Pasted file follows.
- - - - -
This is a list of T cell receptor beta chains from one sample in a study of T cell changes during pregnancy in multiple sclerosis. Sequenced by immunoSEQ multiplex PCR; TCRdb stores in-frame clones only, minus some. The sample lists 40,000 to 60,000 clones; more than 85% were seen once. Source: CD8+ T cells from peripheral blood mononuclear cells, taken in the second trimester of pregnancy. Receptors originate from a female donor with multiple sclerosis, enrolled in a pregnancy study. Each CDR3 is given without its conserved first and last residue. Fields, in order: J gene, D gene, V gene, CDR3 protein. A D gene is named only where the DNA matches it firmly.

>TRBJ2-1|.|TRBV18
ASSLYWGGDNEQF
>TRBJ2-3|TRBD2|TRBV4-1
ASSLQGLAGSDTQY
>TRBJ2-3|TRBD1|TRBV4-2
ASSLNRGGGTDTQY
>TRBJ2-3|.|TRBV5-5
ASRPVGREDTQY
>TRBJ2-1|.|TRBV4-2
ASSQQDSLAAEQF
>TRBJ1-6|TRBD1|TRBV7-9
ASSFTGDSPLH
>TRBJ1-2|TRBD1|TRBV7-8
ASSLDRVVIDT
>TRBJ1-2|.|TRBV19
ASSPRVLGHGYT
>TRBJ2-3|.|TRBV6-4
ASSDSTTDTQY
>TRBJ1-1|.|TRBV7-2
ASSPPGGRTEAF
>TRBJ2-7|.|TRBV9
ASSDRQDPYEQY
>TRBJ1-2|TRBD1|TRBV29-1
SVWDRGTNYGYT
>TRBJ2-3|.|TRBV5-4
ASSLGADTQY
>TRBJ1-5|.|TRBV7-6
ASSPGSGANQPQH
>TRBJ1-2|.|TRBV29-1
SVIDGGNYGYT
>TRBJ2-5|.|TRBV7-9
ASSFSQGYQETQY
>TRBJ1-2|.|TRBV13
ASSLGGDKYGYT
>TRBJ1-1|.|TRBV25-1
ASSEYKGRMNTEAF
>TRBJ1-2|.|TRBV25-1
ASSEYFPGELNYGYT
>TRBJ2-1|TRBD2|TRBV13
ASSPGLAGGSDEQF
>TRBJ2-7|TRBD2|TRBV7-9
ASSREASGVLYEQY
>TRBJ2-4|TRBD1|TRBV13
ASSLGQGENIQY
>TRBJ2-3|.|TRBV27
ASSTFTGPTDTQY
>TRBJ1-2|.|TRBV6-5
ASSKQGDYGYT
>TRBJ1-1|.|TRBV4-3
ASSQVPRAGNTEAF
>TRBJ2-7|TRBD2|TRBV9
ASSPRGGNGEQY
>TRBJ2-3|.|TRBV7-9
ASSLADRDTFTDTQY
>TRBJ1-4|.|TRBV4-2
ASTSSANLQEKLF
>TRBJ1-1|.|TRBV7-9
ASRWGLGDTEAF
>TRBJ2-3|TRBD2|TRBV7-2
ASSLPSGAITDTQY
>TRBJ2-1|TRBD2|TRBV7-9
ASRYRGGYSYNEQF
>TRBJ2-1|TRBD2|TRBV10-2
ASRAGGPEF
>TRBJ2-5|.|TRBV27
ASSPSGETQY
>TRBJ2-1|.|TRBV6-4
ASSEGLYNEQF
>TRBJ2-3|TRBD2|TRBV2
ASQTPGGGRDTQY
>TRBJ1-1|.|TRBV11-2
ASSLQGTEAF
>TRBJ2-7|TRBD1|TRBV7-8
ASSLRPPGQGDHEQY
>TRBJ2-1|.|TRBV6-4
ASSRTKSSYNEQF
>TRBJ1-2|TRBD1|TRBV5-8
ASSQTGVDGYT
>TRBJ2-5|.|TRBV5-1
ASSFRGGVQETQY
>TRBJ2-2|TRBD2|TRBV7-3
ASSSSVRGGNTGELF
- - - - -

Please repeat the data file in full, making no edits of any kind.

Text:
This is a list of T cell receptor beta chains from one sample in a study of T cell changes during pregnancy in multiple sclerosis. Sequenced by immunoSEQ multiplex PCR; TCRdb stores in-frame clones only, minus some. The sample lists 40,000 to 60,000 clones; more than 85% were seen once. Source: CD8+ T cells from peripheral blood mononuclear cells, taken in the second trimester of pregnancy. Receptors originate from a female donor with multiple sclerosis, enrolled in a pregnancy study. Each CDR3 is given without its conserved first and last residue. Fields, in order: J gene, D gene, V gene, CDR3 protein. A D gene is named only where the DNA matches it firmly.

>TRBJ2-1|.|TRBV18
ASSLYWGGDNEQF
>TRBJ2-3|TRBD2|TRBV4-1
ASSLQGLAGSDTQY
>TRBJ2-3|TRBD1|TRBV4-2
ASSLNRGGGTDTQY
>TRBJ2-3|.|TRBV5-5
ASRPVGREDTQY
>TRBJ2-1|.|TRBV4-2
ASSQQDSLAAEQF
>TRBJ1-6|TRBD1|TRBV7-9
ASSFTGDSPLH
>TRBJ1-2|TRBD1|TRBV7-8
ASSLDRVVIDT
>TRBJ1-2|.|TRBV19
ASSPRVLGHGYT
>TRBJ2-3|.|TRBV6-4
ASSDSTTDTQY
>TRBJ1-1|.|TRBV7-2
ASSPPGGRTEAF
>TRBJ2-7|.|TRBV9
ASSDRQDPYEQY
>TRBJ1-2|TRBD1|TRBV29-1
SVWDRGTNYGYT
>TRBJ2-3|.|TRBV5-4
ASSLGADTQY
>TRBJ1-5|.|TRBV7-6
ASSPGSGANQPQH
>TRBJ1-2|.|TRBV29-1
SVIDGGNYGYT
>TRBJ2-5|.|TRBV7-9
ASSFSQGYQETQY
>TRBJ1-2|.|TRBV13
ASSLGGDKYGYT
>TRBJ1-1|.|TRBV25-1
ASSEYKGRMNTEAF
>TRBJ1-2|.|TRBV25-1
ASSEYFPGELNYGYT
>TRBJ2-1|TRBD2|TRBV13
ASSPGLAGGSDEQF
>TRBJ2-7|TRBD2|TRBV7-9
ASSREASGVLYEQY
>TRBJ2-4|TRBD1|TRBV13
ASSLGQGENIQY
>TRBJ2-3|.|TRBV27
ASSTFTGPTDTQY
>TRBJ1-2|.|TRBV6-5
ASSKQGDYGYT
>TRBJ1-1|.|TRBV4-3
ASSQVPRAGNTEAF
>TRBJ2-7|TRBD2|TRBV9
ASSPRGGNGEQY
>TRBJ2-3|.|TRBV7-9
ASSLADRDTFTDTQY
>TRBJ1-4|.|TRBV4-2
ASTSSANLQEKLF
>TRBJ1-1|.|TRBV7-9
ASRWGLGDTEAF
>TRBJ2-3|TRBD2|TRBV7-2
ASSLPSGAITDTQY
>TRBJ2-1|TRBD2|TRBV7-9
ASRYRGGYSYNEQF
>TRBJ2-1|TRBD2|TRBV10-2
ASRAGGPEF
>TRBJ2-5|.|TRBV27
ASSPSGETQY
>TRBJ2-1|.|TRBV6-4
ASSEGLYNEQF
>TRBJ2-3|TRBD2|TRBV2
ASQTPGGGRDTQY
>TRBJ1-1|.|TRBV11-2
ASSLQGTEAF
>TRBJ2-7|TRBD1|TRBV7-8
ASSLRPPGQGDHEQY
>TRBJ2-1|.|TRBV6-4
ASSRTKSSYNEQF
>TRBJ1-2|TRBD1|TRBV5-8
ASSQTGVDGYT
>TRBJ2-5|.|TRBV5-1
ASSFRGGVQETQY
>TRBJ2-2|TRBD2|TRBV7-3
ASSSSVRGGNTGELF